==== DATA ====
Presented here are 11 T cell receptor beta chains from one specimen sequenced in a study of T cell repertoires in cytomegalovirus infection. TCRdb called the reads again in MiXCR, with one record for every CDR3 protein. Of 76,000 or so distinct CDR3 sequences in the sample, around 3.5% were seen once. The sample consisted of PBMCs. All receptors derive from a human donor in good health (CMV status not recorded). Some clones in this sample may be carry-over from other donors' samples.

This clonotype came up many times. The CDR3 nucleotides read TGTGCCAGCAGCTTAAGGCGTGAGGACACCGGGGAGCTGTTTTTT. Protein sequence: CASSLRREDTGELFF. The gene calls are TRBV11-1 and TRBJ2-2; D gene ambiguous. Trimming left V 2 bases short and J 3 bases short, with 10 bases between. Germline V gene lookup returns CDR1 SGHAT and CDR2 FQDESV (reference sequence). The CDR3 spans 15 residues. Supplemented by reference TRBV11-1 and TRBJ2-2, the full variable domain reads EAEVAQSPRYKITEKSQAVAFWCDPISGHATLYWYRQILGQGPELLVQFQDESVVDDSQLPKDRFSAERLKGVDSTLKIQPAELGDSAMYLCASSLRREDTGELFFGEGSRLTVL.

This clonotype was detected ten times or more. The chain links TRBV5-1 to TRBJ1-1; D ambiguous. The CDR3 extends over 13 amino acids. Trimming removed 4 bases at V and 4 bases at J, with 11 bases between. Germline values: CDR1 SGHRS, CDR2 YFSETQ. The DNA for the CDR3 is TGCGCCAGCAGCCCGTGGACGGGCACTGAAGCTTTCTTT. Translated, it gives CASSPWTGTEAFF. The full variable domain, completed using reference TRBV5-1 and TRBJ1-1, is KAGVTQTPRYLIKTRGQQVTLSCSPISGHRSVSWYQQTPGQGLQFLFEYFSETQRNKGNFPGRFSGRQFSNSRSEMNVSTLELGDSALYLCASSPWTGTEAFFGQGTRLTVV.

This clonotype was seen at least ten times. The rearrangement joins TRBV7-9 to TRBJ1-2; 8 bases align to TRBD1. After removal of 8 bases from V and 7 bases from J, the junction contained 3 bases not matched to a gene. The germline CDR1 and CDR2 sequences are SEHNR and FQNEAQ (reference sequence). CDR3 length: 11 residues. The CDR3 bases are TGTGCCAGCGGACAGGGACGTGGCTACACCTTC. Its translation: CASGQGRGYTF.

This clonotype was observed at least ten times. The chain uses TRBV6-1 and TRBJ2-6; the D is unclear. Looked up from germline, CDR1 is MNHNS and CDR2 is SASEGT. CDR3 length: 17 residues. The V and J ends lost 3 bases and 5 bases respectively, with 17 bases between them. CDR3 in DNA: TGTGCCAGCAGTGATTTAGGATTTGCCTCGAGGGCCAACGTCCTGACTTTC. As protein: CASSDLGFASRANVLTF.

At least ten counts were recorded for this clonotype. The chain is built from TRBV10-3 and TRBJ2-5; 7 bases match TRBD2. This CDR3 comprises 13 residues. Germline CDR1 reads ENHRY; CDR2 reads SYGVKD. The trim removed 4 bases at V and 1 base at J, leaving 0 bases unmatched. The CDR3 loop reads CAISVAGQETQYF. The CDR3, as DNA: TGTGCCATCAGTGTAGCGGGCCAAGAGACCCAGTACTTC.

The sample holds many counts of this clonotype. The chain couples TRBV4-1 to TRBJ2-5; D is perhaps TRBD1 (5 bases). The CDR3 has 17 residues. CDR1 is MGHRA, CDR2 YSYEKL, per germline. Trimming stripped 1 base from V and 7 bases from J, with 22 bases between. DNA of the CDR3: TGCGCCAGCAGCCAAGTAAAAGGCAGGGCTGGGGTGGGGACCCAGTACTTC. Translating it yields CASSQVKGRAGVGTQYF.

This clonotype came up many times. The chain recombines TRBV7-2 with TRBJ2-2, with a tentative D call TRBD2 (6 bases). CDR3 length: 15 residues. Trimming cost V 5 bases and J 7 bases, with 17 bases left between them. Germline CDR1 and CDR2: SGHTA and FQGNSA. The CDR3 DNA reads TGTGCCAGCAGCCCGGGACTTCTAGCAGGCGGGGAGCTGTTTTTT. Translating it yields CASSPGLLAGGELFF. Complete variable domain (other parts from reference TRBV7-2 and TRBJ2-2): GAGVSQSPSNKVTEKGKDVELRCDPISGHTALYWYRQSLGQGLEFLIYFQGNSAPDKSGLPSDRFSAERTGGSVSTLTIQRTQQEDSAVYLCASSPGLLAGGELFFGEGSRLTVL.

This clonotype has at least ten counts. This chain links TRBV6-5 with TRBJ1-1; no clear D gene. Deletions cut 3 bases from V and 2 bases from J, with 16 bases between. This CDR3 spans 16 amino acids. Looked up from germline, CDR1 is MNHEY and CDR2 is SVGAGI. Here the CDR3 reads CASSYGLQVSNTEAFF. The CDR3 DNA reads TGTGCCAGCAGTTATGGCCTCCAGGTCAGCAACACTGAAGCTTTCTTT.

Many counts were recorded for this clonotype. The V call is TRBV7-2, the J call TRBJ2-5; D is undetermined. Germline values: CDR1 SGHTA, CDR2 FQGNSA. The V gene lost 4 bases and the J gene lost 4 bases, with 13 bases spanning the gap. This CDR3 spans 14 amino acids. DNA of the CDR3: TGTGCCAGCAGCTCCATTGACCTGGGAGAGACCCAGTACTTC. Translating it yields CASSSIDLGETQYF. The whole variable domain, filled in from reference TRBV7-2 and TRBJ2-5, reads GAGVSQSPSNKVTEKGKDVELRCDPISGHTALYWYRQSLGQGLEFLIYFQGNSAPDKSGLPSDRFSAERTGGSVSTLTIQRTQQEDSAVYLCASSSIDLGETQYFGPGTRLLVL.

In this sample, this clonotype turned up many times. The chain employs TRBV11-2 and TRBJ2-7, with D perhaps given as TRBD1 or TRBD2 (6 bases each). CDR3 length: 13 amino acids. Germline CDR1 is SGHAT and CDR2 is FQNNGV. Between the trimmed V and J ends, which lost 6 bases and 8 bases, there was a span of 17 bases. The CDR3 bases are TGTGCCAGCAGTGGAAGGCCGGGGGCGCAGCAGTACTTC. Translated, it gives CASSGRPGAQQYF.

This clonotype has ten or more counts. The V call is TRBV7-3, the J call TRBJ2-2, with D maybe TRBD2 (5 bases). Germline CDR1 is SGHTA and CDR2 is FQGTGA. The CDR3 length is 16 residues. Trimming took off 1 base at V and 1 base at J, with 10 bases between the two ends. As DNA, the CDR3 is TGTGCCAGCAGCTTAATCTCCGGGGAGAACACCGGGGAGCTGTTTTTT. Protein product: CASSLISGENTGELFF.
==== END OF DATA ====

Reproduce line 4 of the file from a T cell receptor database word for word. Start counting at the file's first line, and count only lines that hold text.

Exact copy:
This clonotype was seen at least ten times. The rearrangement joins TRBV7-9 to TRBJ1-2; 8 bases align to TRBD1. After removal of 8 bases from V and 7 bases from J, the junction contained 3 bases not matched to a gene. The germline CDR1 and CDR2 sequences are SEHNR and FQNEAQ (reference sequence). CDR3 length: 11 residues. The CDR3 bases are TGTGCCAGCGGACAGGGACGTGGCTACACCTTC. Its translation: CASGQGRGYTF.